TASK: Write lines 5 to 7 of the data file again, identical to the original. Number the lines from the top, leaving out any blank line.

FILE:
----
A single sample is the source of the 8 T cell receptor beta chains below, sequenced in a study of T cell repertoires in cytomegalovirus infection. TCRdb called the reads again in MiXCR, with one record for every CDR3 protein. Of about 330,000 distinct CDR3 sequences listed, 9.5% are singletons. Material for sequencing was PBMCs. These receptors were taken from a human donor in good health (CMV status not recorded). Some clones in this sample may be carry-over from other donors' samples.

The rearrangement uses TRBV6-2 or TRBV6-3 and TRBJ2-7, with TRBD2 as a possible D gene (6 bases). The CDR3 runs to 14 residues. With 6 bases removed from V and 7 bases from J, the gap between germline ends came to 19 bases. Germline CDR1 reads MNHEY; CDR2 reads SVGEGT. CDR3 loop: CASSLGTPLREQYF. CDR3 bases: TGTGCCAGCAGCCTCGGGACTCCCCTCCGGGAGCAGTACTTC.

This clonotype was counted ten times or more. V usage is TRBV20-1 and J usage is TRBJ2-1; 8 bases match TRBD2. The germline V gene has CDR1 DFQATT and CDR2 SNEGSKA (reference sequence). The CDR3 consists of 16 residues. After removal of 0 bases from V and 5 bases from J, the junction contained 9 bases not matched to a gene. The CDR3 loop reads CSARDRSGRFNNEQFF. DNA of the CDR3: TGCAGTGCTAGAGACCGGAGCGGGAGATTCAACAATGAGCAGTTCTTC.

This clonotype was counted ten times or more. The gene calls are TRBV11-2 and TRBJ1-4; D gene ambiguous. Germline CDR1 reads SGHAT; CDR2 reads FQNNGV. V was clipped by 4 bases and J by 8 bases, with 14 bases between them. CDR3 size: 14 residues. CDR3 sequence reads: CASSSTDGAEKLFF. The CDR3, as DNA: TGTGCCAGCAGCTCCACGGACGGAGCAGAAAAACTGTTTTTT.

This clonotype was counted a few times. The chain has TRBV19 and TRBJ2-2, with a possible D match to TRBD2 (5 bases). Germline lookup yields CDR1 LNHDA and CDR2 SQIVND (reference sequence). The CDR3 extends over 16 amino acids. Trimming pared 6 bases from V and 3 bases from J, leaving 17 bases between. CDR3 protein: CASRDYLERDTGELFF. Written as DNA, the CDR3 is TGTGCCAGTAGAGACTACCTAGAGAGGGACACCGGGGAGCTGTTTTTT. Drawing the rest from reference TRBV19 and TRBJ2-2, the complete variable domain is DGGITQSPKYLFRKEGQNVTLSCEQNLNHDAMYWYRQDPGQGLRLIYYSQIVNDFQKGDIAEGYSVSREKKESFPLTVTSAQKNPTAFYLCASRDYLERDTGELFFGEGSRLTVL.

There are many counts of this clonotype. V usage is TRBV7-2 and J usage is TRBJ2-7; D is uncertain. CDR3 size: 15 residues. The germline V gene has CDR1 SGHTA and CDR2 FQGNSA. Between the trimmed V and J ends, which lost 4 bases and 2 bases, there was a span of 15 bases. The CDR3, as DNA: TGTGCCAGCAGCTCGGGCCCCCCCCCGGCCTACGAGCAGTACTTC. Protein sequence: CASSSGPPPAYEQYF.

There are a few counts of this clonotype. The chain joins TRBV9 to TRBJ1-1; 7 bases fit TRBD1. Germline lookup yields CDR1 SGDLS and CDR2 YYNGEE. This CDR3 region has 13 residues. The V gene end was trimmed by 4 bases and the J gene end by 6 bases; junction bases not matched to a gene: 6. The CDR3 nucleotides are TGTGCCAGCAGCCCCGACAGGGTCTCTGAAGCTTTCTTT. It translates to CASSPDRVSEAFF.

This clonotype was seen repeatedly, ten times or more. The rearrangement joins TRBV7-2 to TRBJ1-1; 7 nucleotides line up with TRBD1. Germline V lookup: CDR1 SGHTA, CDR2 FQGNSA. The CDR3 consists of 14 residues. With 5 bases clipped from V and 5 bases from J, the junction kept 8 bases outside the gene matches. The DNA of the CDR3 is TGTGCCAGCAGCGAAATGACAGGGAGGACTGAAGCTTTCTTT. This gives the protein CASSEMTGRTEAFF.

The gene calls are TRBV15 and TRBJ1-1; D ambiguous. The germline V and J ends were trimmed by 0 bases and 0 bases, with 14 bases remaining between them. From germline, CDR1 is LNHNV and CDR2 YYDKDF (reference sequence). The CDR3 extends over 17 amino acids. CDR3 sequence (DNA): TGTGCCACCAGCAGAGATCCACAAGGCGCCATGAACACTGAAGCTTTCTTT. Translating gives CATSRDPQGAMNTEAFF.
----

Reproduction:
This clonotype was counted a few times. The chain has TRBV19 and TRBJ2-2, with a possible D match to TRBD2 (5 bases). Germline lookup yields CDR1 LNHDA and CDR2 SQIVND (reference sequence). The CDR3 extends over 16 amino acids. Trimming pared 6 bases from V and 3 bases from J, leaving 17 bases between. CDR3 protein: CASRDYLERDTGELFF. Written as DNA, the CDR3 is TGTGCCAGTAGAGACTACCTAGAGAGGGACACCGGGGAGCTGTTTTTT. Drawing the rest from reference TRBV19 and TRBJ2-2, the complete variable domain is DGGITQSPKYLFRKEGQNVTLSCEQNLNHDAMYWYRQDPGQGLRLIYYSQIVNDFQKGDIAEGYSVSREKKESFPLTVTSAQKNPTAFYLCASRDYLERDTGELFFGEGSRLTVL.

There are many counts of this clonotype. V usage is TRBV7-2 and J usage is TRBJ2-7; D is uncertain. CDR3 size: 15 residues. The germline V gene has CDR1 SGHTA and CDR2 FQGNSA. Between the trimmed V and J ends, which lost 4 bases and 2 bases, there was a span of 15 bases. The CDR3, as DNA: TGTGCCAGCAGCTCGGGCCCCCCCCCGGCCTACGAGCAGTACTTC. Protein sequence: CASSSGPPPAYEQYF.

There are a few counts of this clonotype. The chain joins TRBV9 to TRBJ1-1; 7 bases fit TRBD1. Germline lookup yields CDR1 SGDLS and CDR2 YYNGEE. This CDR3 region has 13 residues. The V gene end was trimmed by 4 bases and the J gene end by 6 bases; junction bases not matched to a gene: 6. The CDR3 nucleotides are TGTGCCAGCAGCCCCGACAGGGTCTCTGAAGCTTTCTTT. It translates to CASSPDRVSEAFF.